La Gazzetta dello Sport (Fabio Bianchi) Things were set in stone. It shouldn’t have been possible for them to change. But now the old cliché of Italian teams setting themselves up primarily not to concede goals has finally been turned on its head. Scoring is, finally, at the forefront of our league’s top sides. It’s the most obvious thing of all to say that to win you have to score goals. To score goals, teams need lots of attackers – and good ones. 20 years ago, the system changed to 3 points for a win, and this helped enormously. But recent seasons have shown a surge of goalscorers, particularly this season. We’re just past the halfway mark of the season, and you can clearly see that this scudetto race will be a race like few others.
Il Tempo (Adriano Serafini) He doesn’t leave for some time yet, but Roma are already starting to feel his absence. Maybe it’s because his hat-trick against Bologna is still fresh in the memory, or maybe it’s just because no one at Trigoria will be smiling when he goes. Either way, the Giallorossi have two things they want to do while Mohamed Salah is away at the African Cup of Nations. Firstly they want (and need) to go back into the transfer market to look for a replacement who can fill the void left by the Egyptian, and secondly Roma will initiate contact with the player’s entourage in the coming months to discuss a new contract extension.
La Stampa (Matteo De Santis) A perfect home record, with 18 points from 6 games at the Olimpico, and the most prolific attack in the league have not only made sure that Roma remain in second place but also stopped Juventus from establishing an even bigger lead. A week after seeing their own Skorupski perform miracles at Empoli, Roma were back with 3 goals against Bologna, all scored by Salah (with the considerable assistance of Masina for the first one). Two points gained on Napoli and Lazio, none lost on Milan or Juventus, and to top it all they are the league’s top scorers with 29 (20 of which have been scored or created by Dzeko and Salah), 2 more than Torino. Spalletti can therefore feel relaxed going into the international break.
Roma closed out the season with a comfortable win away at Milan, and had there been a few games more it’s possible that they would have edged out Napoli in the race for second. In the end it was a creditable third place finish, and the dour play in the latter stages of the Rudi Garcia era has been long forgotten after Luciano Spalletti took over for his second spell in charge of the club. There have been failings at all levels during the course of the season – from owners, directors and players, not to mention Franco Gabrielli and Roma’s relationship with the former prefect of Rome – but the club’s recovery in the second half of the season to secure Champions League football again mean it should be seen as a positive campaign overall. Continue reading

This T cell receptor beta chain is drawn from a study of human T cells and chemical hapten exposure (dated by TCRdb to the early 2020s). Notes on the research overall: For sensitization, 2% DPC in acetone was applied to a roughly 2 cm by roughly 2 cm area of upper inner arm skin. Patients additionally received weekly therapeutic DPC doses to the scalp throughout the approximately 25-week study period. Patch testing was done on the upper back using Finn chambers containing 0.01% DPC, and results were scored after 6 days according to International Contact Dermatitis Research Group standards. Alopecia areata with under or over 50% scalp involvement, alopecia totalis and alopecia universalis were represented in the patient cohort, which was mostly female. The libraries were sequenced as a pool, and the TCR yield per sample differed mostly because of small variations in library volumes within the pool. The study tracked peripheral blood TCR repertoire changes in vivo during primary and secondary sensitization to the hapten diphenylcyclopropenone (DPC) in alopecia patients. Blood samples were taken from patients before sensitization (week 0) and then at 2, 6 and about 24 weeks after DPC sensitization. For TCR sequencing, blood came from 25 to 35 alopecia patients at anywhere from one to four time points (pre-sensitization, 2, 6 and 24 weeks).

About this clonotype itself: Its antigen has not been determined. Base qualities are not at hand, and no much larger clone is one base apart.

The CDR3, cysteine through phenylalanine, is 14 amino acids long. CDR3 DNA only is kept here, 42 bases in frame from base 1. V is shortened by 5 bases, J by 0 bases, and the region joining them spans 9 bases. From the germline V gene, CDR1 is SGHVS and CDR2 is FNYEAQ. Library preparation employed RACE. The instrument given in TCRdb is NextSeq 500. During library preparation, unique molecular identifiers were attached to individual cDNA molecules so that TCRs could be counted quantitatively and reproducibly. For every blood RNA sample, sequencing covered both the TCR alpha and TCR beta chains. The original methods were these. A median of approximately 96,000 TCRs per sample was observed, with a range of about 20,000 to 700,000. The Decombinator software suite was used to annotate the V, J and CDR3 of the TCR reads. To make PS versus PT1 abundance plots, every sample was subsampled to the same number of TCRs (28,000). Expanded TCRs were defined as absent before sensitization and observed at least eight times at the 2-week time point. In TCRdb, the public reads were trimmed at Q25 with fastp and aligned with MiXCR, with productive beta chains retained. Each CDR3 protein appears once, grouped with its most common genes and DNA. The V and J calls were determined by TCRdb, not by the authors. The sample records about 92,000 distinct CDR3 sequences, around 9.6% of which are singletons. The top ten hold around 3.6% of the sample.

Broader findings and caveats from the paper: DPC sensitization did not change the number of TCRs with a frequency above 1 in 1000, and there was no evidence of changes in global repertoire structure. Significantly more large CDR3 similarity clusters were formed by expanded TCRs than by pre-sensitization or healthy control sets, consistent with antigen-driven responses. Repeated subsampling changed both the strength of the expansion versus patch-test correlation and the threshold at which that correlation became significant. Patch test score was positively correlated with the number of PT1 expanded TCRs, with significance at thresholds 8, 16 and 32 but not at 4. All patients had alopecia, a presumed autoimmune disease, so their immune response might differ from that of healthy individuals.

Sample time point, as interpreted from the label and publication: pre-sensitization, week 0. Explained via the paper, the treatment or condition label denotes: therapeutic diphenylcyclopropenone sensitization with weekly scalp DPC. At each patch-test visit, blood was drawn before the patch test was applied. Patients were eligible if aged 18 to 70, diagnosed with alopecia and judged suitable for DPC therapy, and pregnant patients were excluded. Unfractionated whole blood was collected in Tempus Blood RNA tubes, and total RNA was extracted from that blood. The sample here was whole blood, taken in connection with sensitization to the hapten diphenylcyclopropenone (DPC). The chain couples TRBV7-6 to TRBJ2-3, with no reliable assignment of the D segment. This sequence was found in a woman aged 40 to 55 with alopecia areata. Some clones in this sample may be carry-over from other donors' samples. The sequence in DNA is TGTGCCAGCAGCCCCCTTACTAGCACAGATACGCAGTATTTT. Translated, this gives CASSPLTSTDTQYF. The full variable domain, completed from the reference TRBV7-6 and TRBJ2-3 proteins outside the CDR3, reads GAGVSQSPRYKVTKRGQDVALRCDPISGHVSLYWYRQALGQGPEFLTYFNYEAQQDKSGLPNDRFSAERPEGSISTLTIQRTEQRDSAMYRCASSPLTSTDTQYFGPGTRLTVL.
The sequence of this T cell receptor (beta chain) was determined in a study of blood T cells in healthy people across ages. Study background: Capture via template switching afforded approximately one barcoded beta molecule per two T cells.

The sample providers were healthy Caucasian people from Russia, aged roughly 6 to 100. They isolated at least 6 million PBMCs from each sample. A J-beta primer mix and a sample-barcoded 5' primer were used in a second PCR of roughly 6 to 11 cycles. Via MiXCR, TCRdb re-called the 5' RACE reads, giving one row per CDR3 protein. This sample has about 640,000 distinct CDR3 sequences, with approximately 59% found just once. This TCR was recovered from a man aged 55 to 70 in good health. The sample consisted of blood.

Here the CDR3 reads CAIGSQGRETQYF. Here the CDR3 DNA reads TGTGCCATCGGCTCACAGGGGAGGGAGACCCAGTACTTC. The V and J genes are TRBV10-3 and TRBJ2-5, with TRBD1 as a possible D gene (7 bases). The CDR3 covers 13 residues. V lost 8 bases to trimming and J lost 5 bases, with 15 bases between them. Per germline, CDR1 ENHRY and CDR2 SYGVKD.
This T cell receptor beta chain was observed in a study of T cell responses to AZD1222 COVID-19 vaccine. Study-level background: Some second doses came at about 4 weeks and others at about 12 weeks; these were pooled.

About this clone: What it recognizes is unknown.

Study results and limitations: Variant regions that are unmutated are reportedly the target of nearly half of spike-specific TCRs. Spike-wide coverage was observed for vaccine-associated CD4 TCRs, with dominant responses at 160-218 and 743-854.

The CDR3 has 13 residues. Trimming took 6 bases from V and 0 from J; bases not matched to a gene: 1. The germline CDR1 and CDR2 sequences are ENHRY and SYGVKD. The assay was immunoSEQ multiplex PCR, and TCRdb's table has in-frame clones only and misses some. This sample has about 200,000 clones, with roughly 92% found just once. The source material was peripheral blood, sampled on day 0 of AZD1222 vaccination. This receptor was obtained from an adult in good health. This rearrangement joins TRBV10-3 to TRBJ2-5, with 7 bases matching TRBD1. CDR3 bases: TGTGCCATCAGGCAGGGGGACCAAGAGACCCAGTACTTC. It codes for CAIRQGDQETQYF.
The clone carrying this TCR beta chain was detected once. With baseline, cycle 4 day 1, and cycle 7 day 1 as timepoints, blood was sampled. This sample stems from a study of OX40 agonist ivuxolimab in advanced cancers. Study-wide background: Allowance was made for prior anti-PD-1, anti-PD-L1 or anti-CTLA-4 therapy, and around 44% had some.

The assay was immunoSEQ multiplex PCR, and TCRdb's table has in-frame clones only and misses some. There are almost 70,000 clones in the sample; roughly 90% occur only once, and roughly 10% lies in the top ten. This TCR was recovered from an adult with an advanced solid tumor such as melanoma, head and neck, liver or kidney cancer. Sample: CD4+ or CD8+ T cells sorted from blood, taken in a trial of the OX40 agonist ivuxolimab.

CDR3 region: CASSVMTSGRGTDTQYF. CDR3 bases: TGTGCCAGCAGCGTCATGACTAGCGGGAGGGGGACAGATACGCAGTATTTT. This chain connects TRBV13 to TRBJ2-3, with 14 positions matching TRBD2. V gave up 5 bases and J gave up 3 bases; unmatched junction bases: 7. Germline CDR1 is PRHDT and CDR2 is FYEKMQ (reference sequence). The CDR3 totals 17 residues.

Roma are out of the Champions League after succumbing to Real Madrid in the Bernabeu, but while their exit may not have been unsurprising for long periods of the game it looked like it could have ended very differently. An aggregate defeat by a hefty 4-0 scoreline is hard to argue to be undeserved, but it’s certainly hard on Roma and combine the refereeing decisions from the first leg and the incredible amount of missed chances in the second leg and it’s certainly arguable that the Giallorossi had an opportunity to progress.
Roma marched onto 7 straight league wins on Friday night with a win over Fiorentina that was far more comfortable than was expected. Although the Viola were outclassed by Tottenham in the Europa League, they held Napoli to a draw last week and were unbeaten in 7 coming into the game. In the end though, Roma scored 4 and could have had a couple more, while Fiorentina’s only goal was a disputed penalty.
When Roma got drawn against Real Madrid in the Champions League last December, the consensus was that it was basically a walkover for the Spanish side. It’s a mark of how far Roma have come under Luciano Spalletti already that when the Giallorossi qualified for the last 16 they were jeered off by the fans, but after tonight’s 0-2 defeat against Real Madrid they were applauded off. For 90 minutes, Roma were their old selves: full of energy, tactical discipline and pride in the shirt – all instilled and restored under Spalletti’s charge.